Daihee Park received the BS degree in mathematics from Korea University, Korea, in 1982, and his PhD degree in computer science from Florida State University, USA, in 1992. He joined Korea University in 1993 where he is currently a professor in the Dept. of Computer and Information Science. His research interests include data mining and intelligent database.
Hong-Hee Chang received the BS, MS, and PhD degrees in agricultural engineering from Chungnam National University, Korea, in 1989, 1994, and 1998, respectively. He is currently a professor in the Dept. of Animal Science, Gyeongsang National University. His research interests include livestock housing and environment control.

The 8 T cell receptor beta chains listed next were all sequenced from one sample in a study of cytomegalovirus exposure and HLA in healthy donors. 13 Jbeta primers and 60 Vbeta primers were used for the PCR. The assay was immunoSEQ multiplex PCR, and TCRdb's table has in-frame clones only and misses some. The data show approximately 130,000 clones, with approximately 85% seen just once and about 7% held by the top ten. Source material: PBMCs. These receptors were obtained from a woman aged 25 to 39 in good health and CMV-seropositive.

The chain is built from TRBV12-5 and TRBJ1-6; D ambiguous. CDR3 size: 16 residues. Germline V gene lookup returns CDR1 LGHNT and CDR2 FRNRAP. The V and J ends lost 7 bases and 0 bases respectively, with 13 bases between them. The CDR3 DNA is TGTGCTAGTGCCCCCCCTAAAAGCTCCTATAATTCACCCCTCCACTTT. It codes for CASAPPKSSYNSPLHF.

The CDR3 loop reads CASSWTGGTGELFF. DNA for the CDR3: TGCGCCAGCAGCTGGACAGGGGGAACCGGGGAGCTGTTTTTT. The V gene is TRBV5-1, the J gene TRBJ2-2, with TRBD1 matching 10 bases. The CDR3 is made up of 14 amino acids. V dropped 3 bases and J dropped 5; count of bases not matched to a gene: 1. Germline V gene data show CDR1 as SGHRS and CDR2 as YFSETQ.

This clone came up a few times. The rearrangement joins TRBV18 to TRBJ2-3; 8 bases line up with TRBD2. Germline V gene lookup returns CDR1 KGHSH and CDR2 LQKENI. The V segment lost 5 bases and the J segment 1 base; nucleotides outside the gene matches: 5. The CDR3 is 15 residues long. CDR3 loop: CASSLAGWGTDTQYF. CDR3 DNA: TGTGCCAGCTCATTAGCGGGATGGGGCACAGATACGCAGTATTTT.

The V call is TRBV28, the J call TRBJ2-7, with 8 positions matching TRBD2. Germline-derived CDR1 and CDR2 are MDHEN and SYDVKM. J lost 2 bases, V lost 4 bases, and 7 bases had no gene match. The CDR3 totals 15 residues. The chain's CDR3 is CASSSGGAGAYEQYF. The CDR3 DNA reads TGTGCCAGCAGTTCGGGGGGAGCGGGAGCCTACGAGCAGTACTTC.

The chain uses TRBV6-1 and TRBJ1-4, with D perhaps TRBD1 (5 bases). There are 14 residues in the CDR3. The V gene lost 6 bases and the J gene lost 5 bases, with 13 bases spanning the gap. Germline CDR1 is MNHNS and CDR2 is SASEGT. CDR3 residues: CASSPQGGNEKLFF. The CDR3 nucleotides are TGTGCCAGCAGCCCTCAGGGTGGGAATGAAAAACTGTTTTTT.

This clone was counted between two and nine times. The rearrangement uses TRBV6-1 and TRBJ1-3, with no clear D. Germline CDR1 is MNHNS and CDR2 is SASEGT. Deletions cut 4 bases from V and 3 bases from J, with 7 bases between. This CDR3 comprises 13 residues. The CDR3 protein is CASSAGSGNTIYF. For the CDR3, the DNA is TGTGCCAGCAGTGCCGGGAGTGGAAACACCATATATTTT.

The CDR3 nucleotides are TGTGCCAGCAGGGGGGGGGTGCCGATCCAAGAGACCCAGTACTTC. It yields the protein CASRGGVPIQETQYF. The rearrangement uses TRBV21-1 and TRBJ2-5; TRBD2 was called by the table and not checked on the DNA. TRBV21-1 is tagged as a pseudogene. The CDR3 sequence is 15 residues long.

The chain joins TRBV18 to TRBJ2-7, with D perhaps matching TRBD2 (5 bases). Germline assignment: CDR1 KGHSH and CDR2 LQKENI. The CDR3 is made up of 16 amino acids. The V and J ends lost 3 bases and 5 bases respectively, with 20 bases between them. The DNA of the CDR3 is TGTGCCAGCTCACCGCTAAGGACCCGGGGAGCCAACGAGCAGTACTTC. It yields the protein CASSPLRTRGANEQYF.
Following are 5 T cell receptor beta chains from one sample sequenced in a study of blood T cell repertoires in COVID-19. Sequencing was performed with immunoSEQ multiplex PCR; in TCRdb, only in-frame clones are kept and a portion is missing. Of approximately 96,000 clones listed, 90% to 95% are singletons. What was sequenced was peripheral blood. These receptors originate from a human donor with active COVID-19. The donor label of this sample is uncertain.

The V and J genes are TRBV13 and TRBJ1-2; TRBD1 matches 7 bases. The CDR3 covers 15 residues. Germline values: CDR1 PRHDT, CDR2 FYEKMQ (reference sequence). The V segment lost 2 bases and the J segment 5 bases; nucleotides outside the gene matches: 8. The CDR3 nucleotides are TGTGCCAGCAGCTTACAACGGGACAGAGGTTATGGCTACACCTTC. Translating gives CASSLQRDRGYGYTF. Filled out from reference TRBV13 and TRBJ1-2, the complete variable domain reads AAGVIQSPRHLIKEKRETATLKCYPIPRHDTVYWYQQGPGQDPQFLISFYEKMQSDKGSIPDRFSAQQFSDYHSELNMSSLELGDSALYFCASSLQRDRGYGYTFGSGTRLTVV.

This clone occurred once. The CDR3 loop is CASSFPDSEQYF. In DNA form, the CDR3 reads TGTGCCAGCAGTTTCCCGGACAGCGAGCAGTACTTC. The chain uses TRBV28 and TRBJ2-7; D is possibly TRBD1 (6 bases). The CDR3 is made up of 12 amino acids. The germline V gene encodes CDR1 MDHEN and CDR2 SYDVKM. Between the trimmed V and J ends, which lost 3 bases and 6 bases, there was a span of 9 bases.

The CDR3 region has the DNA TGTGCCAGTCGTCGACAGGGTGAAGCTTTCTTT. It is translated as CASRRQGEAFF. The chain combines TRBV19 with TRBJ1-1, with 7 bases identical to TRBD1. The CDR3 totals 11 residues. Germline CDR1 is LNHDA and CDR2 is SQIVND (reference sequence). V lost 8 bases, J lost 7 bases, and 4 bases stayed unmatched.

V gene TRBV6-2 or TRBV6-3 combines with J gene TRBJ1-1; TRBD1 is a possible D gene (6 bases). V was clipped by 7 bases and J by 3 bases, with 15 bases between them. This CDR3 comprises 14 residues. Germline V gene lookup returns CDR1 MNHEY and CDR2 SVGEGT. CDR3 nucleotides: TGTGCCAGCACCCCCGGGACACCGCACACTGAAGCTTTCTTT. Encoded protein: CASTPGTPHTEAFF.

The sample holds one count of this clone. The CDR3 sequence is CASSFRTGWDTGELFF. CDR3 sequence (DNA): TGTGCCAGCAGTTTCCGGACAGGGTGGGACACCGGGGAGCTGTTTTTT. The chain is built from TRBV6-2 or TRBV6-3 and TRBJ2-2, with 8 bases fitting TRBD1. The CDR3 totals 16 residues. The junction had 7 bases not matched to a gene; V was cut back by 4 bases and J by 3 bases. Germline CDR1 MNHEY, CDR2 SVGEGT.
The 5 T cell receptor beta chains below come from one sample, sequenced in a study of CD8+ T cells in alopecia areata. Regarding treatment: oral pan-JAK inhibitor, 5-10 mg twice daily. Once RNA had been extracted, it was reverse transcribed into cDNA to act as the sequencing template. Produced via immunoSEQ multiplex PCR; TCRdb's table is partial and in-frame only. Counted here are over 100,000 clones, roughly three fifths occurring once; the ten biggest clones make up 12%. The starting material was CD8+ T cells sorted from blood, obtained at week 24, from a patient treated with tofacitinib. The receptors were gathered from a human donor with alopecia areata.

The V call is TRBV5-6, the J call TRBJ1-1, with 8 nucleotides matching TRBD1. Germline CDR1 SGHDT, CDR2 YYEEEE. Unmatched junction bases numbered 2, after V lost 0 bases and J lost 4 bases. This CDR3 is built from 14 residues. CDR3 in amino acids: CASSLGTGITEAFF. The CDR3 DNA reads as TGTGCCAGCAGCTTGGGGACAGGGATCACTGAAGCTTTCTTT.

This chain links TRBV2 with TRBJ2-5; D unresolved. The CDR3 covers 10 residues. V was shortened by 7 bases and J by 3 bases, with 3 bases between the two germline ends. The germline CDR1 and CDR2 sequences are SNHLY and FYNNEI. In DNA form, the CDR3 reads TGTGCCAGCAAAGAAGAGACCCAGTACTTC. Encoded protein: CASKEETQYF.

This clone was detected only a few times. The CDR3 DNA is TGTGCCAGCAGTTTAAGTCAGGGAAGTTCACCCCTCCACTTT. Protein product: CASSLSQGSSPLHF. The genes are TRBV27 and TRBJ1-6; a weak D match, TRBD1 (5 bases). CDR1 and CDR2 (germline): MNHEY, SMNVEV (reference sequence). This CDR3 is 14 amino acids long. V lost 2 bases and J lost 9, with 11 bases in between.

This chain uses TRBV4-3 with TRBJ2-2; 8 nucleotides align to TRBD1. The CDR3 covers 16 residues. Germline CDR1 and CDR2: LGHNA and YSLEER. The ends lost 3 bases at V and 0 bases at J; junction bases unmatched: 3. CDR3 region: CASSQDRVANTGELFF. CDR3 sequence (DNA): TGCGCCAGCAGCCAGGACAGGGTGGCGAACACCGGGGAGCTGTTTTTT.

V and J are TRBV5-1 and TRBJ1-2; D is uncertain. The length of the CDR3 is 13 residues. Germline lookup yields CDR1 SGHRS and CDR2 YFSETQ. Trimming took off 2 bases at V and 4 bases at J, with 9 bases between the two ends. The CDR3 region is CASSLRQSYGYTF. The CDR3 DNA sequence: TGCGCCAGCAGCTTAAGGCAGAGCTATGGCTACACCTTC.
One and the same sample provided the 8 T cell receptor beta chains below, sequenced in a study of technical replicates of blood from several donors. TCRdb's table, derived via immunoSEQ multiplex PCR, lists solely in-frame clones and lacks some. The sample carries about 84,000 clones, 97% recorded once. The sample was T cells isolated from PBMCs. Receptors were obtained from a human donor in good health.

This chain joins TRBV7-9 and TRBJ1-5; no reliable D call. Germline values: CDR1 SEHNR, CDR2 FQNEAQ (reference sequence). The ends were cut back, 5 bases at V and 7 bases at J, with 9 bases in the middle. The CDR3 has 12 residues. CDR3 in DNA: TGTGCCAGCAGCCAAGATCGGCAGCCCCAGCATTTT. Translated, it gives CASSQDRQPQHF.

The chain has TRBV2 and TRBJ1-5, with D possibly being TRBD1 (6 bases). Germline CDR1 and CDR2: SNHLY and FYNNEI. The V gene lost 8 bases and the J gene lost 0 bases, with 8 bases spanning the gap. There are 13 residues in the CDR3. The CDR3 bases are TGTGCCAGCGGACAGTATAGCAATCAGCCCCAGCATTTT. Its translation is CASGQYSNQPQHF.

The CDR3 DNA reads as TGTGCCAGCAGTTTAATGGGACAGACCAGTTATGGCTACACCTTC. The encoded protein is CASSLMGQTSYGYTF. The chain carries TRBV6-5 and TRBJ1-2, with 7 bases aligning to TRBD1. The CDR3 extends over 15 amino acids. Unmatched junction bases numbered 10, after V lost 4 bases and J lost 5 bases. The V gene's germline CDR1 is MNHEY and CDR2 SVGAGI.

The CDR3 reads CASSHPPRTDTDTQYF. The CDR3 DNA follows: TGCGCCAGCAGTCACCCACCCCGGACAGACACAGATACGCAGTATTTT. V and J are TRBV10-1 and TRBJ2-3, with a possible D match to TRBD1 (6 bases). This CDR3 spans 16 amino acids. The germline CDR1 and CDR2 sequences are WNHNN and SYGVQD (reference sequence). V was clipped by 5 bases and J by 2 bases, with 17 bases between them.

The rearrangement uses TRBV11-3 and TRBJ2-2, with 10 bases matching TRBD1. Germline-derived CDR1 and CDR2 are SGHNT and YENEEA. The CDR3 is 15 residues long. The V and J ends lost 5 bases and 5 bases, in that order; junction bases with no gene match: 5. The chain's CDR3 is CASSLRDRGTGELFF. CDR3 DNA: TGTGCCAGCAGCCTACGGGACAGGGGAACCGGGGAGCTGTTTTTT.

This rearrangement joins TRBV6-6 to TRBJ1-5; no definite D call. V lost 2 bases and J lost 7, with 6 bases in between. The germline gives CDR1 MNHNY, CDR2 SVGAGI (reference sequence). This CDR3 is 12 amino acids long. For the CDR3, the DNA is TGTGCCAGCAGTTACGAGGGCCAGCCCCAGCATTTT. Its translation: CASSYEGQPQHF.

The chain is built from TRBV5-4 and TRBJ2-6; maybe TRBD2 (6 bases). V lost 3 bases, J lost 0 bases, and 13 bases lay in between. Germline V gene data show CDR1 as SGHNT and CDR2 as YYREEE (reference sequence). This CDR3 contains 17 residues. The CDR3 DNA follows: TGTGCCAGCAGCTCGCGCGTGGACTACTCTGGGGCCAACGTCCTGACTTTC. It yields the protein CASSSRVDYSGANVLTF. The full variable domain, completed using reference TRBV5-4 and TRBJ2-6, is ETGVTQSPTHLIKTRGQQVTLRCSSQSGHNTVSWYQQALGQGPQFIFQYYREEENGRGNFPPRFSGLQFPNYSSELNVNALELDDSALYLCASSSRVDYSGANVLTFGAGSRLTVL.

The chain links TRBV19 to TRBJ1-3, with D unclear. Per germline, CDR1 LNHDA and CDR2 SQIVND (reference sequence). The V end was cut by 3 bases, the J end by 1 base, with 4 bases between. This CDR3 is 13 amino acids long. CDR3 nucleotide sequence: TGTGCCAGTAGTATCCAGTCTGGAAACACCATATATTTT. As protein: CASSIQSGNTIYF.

Suk Kim received the BS and MS degrees in veterinary medicine from Chungnam National University, Korea, in 1999 and 2002, respectively. He received his PhD degree in veterinary medicine from Gifu National University, Japan, in 2004. He is currently a professor in the College of Veterinary Medicine. His research interests include infectious diseases and preventive medicine of livestocks.